Astros hammer Reds for fourth straight
Seven-run fourth inning plenty for Sampson in first '08 victory
CINCINNATI -- Manager Cecil Cooper started Mark Loretta at third over Geoff Blum on Wednesday, based on Loretta's solid career numbers against Reds right-hander Bronson Arroyo.
What Cooper didn't mention prior to this game was that nearly every Houston hitter had quite the track record against Arroyo. That trend continued on Wednesday, when the Astros exploded offensively for the third night in a row, piling on 14 hits while coasting to their fourth straight win, a 9-3 victory over the Reds before 16,017 somewhat restless fans at Great American Ball Park.
Loretta entered the game with nine hits in 18 at-bats vs. Arroyo, and he added to that total with two more. Lance Berkman, hitting .321 off Arroyo, contributed a base hit as part of the Astros' seven-run fourth. Other averages vs. Arroyo popped off the page, including Carlos Lee's (.304), and Miguel Tejada's (.429).
"I just kind of put some x's by those names," Cooper said. "I went down the list and then put down some x's there. There are actually a few guys that hit him pretty well. Bronson's not throwing like the Bronson of old. He's not the same guy we saw the first part of last year. He's a little different. But, my guys are swinging the bats well, too."
All seven runs in the fourth were scored with two outs. Hunter Pence opened the inning with a walk, and he moved to third on Loretta's double. Arroyo struck out J.R. Towles and Chris Sampson but then yielded four consecutive base hits, forcing manager Dusty Baker to reach to his bullpen as Arroyo left the field to a cascade of boos.
"I was keeping notes on my pad, and I put down, 'One two-out base hit, two two-out base hits,'" Cooper said. "I kept changing my number. I got all the way to seven. That was big. We've been scratching to score runs like that. The last four or five days -- all of a sudden things are starting to click."
The Astros have scored 36 runs over the course of their four-game win streak and not surprisingly, have strung together a handful of "big" innings from time to time. Against the Reds, the breakout frame involved 11 batters, with Pence and Loretta hitting twice.
"It's always fun when you get hits and score runs," Pence said. "It's one of those things where you happen to find holes that inning. We hit some balls hard after that and didn't come up with much. We'll take it any way we can get it."
The Reds' plight didn't improve much following Arroyo's departure. Mike Lincoln yielded a double to Carlos Lee, which plated two runs, and Pence drove in another with a single back to the mound. Lee scored on Lincoln's errant throw to first.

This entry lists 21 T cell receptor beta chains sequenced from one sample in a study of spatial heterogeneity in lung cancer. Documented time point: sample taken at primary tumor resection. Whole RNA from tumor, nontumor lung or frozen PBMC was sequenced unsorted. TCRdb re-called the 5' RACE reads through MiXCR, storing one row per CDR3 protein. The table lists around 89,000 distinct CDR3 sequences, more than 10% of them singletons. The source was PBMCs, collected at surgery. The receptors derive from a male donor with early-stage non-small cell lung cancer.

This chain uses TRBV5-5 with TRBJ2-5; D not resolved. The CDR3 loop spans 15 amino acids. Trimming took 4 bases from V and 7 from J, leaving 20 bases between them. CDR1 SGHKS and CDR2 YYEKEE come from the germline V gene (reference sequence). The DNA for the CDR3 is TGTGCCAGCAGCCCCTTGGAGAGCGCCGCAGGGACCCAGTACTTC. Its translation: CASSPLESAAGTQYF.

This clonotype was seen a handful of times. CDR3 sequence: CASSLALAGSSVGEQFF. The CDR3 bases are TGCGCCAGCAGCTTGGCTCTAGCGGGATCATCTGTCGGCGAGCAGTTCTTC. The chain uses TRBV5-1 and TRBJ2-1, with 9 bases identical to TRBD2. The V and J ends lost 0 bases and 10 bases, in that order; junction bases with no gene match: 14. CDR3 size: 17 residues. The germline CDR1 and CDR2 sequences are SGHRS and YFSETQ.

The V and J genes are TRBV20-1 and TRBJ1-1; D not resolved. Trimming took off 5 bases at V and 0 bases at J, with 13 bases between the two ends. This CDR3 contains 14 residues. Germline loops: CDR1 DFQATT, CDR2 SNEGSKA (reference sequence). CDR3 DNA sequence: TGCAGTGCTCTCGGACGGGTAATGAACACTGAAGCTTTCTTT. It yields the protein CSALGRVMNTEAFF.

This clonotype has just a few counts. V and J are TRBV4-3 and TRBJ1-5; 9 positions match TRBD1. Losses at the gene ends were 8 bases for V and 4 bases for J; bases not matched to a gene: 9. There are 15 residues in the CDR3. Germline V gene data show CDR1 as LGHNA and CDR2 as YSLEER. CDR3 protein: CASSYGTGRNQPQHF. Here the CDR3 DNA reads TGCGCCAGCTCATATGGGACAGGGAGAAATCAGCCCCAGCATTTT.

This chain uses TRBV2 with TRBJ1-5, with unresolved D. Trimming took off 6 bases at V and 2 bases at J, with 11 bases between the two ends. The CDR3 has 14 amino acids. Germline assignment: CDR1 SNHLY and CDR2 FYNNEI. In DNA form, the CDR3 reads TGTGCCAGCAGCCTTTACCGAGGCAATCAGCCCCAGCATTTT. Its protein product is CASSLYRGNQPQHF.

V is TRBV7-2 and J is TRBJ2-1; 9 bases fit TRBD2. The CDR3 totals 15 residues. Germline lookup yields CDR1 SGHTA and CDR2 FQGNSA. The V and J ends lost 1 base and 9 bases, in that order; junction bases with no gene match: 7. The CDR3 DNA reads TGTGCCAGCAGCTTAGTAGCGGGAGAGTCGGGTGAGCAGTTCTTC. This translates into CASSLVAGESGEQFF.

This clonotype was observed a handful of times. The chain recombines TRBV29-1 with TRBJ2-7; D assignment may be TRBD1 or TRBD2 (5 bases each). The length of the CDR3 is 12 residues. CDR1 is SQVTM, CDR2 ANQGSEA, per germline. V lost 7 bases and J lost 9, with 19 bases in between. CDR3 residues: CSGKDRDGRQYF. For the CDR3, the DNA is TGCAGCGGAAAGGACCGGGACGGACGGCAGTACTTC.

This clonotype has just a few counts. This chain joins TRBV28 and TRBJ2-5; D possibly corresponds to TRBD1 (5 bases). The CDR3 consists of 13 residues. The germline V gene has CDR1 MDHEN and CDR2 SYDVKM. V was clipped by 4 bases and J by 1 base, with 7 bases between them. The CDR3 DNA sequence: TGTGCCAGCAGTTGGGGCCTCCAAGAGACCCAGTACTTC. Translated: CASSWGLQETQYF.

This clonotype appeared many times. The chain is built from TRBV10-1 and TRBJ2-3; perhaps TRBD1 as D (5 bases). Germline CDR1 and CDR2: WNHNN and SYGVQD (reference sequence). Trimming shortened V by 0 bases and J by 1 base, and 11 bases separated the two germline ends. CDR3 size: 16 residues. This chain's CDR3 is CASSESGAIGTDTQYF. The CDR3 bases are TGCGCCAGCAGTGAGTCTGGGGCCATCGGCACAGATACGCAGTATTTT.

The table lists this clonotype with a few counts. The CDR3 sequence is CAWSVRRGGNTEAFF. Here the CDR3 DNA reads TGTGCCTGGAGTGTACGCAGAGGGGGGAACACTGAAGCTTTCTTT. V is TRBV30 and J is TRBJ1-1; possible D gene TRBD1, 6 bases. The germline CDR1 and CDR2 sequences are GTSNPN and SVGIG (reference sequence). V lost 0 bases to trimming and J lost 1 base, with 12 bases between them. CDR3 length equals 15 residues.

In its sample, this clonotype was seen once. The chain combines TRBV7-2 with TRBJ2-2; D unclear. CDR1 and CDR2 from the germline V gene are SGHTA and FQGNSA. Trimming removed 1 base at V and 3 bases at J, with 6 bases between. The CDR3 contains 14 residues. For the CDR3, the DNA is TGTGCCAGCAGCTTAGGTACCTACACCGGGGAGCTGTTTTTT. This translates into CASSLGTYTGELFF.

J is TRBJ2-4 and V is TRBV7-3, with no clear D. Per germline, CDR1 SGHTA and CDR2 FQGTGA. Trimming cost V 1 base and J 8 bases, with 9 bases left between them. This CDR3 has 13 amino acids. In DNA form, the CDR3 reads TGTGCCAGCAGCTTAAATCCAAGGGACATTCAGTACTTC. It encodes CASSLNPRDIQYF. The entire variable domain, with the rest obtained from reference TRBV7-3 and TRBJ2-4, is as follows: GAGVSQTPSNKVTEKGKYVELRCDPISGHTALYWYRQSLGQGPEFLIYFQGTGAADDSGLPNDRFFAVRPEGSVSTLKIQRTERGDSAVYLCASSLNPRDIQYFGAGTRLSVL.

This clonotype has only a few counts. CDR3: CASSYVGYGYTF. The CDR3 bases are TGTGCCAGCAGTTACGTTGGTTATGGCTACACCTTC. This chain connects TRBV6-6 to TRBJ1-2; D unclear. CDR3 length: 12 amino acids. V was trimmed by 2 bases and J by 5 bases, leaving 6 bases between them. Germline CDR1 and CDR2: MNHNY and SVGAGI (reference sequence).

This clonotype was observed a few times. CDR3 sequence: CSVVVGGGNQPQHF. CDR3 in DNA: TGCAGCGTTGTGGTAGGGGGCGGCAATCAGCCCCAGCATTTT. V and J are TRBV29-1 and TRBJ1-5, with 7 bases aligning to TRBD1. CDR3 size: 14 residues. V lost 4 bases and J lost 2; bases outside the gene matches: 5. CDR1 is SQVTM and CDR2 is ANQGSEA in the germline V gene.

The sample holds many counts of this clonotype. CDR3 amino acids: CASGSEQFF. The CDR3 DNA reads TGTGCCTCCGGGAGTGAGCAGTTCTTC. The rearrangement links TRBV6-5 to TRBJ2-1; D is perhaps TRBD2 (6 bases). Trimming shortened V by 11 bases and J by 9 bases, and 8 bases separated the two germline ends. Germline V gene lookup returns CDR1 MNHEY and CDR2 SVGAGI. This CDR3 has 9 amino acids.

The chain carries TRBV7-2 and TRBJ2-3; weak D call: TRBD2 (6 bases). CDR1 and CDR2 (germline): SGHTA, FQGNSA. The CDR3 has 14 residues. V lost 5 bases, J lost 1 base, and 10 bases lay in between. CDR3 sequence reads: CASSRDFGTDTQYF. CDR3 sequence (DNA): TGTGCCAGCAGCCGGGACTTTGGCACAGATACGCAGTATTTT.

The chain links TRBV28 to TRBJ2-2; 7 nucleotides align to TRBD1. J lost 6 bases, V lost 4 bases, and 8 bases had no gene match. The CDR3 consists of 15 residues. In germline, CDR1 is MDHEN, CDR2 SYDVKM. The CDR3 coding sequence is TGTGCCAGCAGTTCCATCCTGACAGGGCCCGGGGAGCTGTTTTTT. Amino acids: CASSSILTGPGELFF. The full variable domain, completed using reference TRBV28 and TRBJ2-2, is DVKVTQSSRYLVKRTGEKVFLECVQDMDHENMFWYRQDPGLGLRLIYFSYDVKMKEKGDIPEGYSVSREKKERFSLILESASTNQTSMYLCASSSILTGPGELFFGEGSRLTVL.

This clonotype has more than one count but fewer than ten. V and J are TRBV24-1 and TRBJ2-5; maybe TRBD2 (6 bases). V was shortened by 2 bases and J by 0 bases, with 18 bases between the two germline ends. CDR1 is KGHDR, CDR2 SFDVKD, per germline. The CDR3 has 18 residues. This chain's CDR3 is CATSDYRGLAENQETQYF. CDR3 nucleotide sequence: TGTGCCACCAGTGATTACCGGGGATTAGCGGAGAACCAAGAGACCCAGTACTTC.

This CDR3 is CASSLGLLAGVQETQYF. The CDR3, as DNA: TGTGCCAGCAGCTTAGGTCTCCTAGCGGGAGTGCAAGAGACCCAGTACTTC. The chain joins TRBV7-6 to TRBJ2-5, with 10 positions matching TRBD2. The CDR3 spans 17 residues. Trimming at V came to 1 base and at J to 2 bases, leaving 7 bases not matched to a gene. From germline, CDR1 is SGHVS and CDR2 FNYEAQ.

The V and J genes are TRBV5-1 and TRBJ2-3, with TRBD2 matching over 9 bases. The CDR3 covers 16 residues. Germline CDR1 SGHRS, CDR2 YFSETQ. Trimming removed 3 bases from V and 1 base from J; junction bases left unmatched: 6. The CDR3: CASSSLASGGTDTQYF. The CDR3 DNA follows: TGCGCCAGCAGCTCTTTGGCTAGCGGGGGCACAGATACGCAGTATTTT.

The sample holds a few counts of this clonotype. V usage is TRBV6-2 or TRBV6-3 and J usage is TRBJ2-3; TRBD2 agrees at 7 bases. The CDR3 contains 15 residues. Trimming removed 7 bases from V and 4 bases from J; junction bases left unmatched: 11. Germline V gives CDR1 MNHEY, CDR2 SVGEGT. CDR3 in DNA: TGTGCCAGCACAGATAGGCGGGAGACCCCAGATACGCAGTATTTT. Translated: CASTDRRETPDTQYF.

Darin Erstad, playing center and hitting second for the second consecutive night, logged three hits, including a single that kept the merry-go-round spinning in the fourth. Erstad has five hits since joining the starting lineup in place of Michael Bourn.
"That's one of the reasons why we signed him," Cooper said. "He's a veteran player, a Gold Glover at a couple different positions, a good offensive player. He's been big the last couple days, and he'll probably get a chance to play again [Thursday]. Anytime you have a bench player and you can get him in the game -- get him three, four at-bats -- it always helps."
One beneficiary of the Astros' hot bats was Sampson, who held his own on the mound while his teammates heaped on the run support. Sampson, coming off his shortest start of his career, kept the Reds in check for seven innings, allowing eight hits and two runs.
Ken Griffey Jr. knocked his 597th career home run in the first frame, and Sampson yielded an RBI double to pinch-hitter Corey Patterson in the seventh. He struck out six over an 88-pitch outing.
"He was very efficient with his pitches," Cooper said. "I thought he located his fastball and slider early in the game, and then about the middle of the game he went to his curveball. He kept them off balance."
Sampson said he worked to correct the mistakes that led to his brief start against the Rockies last weekend. The right-hander lasted just two-thirds of an inning, allowing six runs on six hits.
"My sinker was kind of flat the last game, so I was just trying to stay back a little bit on my back leg -- drive toward the plate," Sampson said. "[I wanted to] drive the ball down in the zone, which I wasn't doing the last game. I was maybe overthrowing a little bit."
Wary of letting his guard down after the Astros surged ahead by eight runs after four innings, Sampson said he mentally wiped the slate clean each time he went to the mound.
"I didn't want to let myself relax and start making stupid mistakes and throwing pitches right down the middle of the plate," he said. "Every time out I was saying, 'Come on, it's zero-zero, let's get after it.' I was able to do it every inning."
Cooper, on the other hand, has no reason to pretend.
"We've gotten it four or five days in a row now," Cooper said of the offense. "It was real good to see. Anytime you get one guy going or two guys going, it can get a little contagious. Right now, it's contagious."
Alyson Footer is a reporter for MLB.com. This story was not subject to the approval of Major League Baseball or its clubs.